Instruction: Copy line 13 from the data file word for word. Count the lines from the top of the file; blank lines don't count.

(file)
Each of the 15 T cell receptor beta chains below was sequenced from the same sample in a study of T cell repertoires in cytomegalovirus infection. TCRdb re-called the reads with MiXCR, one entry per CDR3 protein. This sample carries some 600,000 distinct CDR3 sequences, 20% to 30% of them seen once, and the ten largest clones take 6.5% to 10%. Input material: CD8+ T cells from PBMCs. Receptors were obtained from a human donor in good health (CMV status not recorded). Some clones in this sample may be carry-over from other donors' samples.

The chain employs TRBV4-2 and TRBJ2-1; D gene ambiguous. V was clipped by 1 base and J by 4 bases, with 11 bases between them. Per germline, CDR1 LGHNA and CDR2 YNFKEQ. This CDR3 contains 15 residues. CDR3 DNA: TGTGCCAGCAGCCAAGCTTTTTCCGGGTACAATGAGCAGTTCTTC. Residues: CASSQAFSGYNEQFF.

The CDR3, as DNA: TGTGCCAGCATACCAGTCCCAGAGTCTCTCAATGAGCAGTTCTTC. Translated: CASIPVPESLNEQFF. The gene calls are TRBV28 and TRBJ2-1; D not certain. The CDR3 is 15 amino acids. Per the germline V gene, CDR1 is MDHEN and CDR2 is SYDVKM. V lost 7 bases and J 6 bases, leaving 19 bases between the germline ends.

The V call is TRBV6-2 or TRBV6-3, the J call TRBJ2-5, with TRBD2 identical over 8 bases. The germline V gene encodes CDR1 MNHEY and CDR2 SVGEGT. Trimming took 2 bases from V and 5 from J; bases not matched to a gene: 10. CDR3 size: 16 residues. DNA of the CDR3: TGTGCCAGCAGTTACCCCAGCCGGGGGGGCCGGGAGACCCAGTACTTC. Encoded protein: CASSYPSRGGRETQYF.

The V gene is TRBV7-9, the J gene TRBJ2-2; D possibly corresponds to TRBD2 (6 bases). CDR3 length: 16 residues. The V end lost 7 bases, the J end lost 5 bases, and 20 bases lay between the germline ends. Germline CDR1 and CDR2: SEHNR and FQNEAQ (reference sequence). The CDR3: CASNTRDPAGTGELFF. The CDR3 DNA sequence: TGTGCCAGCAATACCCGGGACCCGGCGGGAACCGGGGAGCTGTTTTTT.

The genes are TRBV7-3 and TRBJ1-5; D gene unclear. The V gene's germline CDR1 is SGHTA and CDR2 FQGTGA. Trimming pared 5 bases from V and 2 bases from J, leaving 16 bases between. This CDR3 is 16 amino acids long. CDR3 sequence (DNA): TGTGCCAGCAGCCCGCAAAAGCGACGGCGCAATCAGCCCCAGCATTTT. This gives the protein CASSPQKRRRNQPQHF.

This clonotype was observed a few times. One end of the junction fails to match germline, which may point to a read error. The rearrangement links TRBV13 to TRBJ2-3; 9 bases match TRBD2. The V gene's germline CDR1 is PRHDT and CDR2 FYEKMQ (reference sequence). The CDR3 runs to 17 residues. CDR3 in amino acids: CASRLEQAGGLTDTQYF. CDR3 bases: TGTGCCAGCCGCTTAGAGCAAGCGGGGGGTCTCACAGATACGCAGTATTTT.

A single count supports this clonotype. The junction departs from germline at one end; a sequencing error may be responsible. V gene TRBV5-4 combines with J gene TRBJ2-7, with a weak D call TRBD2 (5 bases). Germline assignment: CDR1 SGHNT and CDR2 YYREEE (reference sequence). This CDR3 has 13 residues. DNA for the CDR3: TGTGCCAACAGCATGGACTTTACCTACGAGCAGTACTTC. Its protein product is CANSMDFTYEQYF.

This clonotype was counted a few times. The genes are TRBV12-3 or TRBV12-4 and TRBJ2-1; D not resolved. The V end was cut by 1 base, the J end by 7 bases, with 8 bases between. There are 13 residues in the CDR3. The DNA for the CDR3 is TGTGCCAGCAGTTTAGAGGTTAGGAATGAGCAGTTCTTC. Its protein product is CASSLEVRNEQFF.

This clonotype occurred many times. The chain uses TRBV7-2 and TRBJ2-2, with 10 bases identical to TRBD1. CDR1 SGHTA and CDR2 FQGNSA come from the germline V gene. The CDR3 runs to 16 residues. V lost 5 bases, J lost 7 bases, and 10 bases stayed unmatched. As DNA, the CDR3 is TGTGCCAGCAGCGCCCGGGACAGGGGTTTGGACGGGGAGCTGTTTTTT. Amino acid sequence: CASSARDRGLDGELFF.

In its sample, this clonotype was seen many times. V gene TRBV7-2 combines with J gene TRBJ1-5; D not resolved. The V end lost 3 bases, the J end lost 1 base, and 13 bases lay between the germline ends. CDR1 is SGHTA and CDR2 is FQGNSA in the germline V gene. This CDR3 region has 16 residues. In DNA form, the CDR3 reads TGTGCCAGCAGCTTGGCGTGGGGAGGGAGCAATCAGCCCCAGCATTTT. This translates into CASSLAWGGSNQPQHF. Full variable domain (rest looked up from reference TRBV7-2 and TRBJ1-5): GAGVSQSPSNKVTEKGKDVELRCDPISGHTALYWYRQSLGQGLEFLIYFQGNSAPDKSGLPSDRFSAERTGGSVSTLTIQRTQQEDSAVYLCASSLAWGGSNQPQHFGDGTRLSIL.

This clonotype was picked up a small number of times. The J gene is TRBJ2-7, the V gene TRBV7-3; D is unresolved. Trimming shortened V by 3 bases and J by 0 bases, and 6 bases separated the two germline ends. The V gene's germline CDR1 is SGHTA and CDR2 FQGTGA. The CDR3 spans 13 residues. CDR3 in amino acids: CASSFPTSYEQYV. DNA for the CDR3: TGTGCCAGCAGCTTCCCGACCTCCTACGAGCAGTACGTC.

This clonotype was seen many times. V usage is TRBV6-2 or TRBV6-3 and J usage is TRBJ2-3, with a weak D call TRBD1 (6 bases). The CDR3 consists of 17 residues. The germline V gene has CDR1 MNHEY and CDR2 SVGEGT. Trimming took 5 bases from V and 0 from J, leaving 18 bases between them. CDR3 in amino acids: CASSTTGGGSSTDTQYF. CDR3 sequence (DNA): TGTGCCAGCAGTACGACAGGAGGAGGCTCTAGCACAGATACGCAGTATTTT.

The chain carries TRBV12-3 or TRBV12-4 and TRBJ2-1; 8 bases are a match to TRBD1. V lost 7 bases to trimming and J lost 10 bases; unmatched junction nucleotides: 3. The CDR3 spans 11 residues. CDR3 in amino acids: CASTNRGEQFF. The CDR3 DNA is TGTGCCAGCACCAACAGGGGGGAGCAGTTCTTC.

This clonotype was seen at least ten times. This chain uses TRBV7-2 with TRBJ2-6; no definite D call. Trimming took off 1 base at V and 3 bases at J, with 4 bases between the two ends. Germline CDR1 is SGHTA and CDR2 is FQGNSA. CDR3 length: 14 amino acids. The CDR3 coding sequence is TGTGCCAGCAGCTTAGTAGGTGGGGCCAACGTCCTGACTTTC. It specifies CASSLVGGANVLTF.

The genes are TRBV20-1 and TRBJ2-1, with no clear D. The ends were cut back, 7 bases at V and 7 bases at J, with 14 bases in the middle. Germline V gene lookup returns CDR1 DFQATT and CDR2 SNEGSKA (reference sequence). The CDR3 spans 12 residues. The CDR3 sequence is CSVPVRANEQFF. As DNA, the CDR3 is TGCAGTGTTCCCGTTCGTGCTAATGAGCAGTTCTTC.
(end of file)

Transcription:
This clonotype was seen many times. V usage is TRBV6-2 or TRBV6-3 and J usage is TRBJ2-3, with a weak D call TRBD1 (6 bases). The CDR3 consists of 17 residues. The germline V gene has CDR1 MNHEY and CDR2 SVGEGT. Trimming took 5 bases from V and 0 from J, leaving 18 bases between them. CDR3 in amino acids: CASSTTGGGSSTDTQYF. CDR3 sequence (DNA): TGTGCCAGCAGTACGACAGGAGGAGGCTCTAGCACAGATACGCAGTATTTT.